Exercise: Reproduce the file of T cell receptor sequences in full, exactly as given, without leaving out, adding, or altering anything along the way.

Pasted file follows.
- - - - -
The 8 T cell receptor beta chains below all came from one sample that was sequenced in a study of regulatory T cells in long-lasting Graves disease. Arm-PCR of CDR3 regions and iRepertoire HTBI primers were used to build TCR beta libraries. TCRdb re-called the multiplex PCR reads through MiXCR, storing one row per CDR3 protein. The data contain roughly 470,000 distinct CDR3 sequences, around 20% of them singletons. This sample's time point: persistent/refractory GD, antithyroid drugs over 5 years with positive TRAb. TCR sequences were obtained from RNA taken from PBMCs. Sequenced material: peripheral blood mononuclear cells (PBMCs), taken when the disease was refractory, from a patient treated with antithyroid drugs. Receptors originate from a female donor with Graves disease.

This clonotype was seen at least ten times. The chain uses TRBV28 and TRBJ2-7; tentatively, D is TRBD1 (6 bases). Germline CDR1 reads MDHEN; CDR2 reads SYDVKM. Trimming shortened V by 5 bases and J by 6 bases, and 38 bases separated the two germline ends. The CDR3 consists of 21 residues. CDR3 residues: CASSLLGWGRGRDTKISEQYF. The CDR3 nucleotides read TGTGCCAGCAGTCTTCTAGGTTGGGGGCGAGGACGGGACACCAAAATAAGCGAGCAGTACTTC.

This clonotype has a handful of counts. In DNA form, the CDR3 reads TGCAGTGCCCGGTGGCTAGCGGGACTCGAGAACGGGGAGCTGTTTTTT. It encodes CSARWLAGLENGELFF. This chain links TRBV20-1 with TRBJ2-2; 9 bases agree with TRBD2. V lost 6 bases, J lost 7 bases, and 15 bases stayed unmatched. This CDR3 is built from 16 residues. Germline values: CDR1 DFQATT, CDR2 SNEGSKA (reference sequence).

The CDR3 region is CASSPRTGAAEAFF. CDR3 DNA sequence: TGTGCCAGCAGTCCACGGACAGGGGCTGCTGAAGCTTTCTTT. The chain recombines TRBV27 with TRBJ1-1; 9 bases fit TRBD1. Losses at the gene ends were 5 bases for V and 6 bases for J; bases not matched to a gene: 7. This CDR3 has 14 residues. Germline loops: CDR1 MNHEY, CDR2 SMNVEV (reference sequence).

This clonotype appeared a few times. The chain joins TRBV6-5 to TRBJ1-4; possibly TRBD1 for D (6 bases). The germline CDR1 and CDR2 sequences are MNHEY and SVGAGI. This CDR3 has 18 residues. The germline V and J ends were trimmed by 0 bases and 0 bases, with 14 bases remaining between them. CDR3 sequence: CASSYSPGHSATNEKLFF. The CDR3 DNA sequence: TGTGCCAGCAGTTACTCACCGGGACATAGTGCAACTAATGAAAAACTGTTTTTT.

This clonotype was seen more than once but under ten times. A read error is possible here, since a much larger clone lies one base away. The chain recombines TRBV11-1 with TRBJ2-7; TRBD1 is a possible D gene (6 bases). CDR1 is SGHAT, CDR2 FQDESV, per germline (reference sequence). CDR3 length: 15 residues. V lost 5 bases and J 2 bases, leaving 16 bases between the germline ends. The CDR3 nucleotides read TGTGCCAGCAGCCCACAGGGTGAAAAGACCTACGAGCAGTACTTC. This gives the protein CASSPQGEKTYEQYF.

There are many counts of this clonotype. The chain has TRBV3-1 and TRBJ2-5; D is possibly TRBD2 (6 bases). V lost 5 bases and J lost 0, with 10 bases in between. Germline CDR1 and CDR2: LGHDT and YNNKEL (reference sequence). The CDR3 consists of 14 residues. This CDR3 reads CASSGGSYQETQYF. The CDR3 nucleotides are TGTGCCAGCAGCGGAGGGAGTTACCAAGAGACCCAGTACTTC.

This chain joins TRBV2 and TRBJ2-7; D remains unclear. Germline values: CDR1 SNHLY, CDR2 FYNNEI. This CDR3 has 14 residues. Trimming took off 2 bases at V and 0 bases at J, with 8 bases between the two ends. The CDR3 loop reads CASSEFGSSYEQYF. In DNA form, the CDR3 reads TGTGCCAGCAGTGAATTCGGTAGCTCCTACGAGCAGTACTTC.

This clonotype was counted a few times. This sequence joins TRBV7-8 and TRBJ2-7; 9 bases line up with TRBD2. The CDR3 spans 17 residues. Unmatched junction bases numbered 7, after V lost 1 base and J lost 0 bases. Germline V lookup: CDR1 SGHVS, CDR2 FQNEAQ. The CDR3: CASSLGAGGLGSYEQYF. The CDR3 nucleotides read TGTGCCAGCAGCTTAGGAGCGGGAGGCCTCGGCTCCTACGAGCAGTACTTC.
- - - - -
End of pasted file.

The 8 T cell receptor beta chains below all came from one sample that was sequenced in a study of regulatory T cells in long-lasting Graves disease. Arm-PCR of CDR3 regions and iRepertoire HTBI primers were used to build TCR beta libraries. TCRdb re-called the multiplex PCR reads through MiXCR, storing one row per CDR3 protein. The data contain roughly 470,000 distinct CDR3 sequences, around 20% of them singletons. This sample's time point: persistent/refractory GD, antithyroid drugs over 5 years with positive TRAb. TCR sequences were obtained from RNA taken from PBMCs. Sequenced material: peripheral blood mononuclear cells (PBMCs), taken when the disease was refractory, from a patient treated with antithyroid drugs. Receptors originate from a female donor with Graves disease.

This clonotype was seen at least ten times. The chain uses TRBV28 and TRBJ2-7; tentatively, D is TRBD1 (6 bases). Germline CDR1 reads MDHEN; CDR2 reads SYDVKM. Trimming shortened V by 5 bases and J by 6 bases, and 38 bases separated the two germline ends. The CDR3 consists of 21 residues. CDR3 residues: CASSLLGWGRGRDTKISEQYF. The CDR3 nucleotides read TGTGCCAGCAGTCTTCTAGGTTGGGGGCGAGGACGGGACACCAAAATAAGCGAGCAGTACTTC.

This clonotype has a handful of counts. In DNA form, the CDR3 reads TGCAGTGCCCGGTGGCTAGCGGGACTCGAGAACGGGGAGCTGTTTTTT. It encodes CSARWLAGLENGELFF. This chain links TRBV20-1 with TRBJ2-2; 9 bases agree with TRBD2. V lost 6 bases, J lost 7 bases, and 15 bases stayed unmatched. This CDR3 is built from 16 residues. Germline values: CDR1 DFQATT, CDR2 SNEGSKA (reference sequence).

The CDR3 region is CASSPRTGAAEAFF. CDR3 DNA sequence: TGTGCCAGCAGTCCACGGACAGGGGCTGCTGAAGCTTTCTTT. The chain recombines TRBV27 with TRBJ1-1; 9 bases fit TRBD1. Losses at the gene ends were 5 bases for V and 6 bases for J; bases not matched to a gene: 7. This CDR3 has 14 residues. Germline loops: CDR1 MNHEY, CDR2 SMNVEV (reference sequence).

This clonotype appeared a few times. The chain joins TRBV6-5 to TRBJ1-4; possibly TRBD1 for D (6 bases). The germline CDR1 and CDR2 sequences are MNHEY and SVGAGI. This CDR3 has 18 residues. The germline V and J ends were trimmed by 0 bases and 0 bases, with 14 bases remaining between them. CDR3 sequence: CASSYSPGHSATNEKLFF. The CDR3 DNA sequence: TGTGCCAGCAGTTACTCACCGGGACATAGTGCAACTAATGAAAAACTGTTTTTT.

This clonotype was seen more than once but under ten times. A read error is possible here, since a much larger clone lies one base away. The chain recombines TRBV11-1 with TRBJ2-7; TRBD1 is a possible D gene (6 bases). CDR1 is SGHAT, CDR2 FQDESV, per germline (reference sequence). CDR3 length: 15 residues. V lost 5 bases and J 2 bases, leaving 16 bases between the germline ends. The CDR3 nucleotides read TGTGCCAGCAGCCCACAGGGTGAAAAGACCTACGAGCAGTACTTC. This gives the protein CASSPQGEKTYEQYF.

There are many counts of this clonotype. The chain has TRBV3-1 and TRBJ2-5; D is possibly TRBD2 (6 bases). V lost 5 bases and J lost 0, with 10 bases in between. Germline CDR1 and CDR2: LGHDT and YNNKEL (reference sequence). The CDR3 consists of 14 residues. This CDR3 reads CASSGGSYQETQYF. The CDR3 nucleotides are TGTGCCAGCAGCGGAGGGAGTTACCAAGAGACCCAGTACTTC.

This chain joins TRBV2 and TRBJ2-7; D remains unclear. Germline values: CDR1 SNHLY, CDR2 FYNNEI. This CDR3 has 14 residues. Trimming took off 2 bases at V and 0 bases at J, with 8 bases between the two ends. The CDR3 loop reads CASSEFGSSYEQYF. In DNA form, the CDR3 reads TGTGCCAGCAGTGAATTCGGTAGCTCCTACGAGCAGTACTTC.

This clonotype was counted a few times. This sequence joins TRBV7-8 and TRBJ2-7; 9 bases line up with TRBD2. The CDR3 spans 17 residues. Unmatched junction bases numbered 7, after V lost 1 base and J lost 0 bases. Germline V lookup: CDR1 SGHVS, CDR2 FQNEAQ. The CDR3: CASSLGAGGLGSYEQYF. The CDR3 nucleotides read TGTGCCAGCAGCTTAGGAGCGGGAGGCCTCGGCTCCTACGAGCAGTACTTC.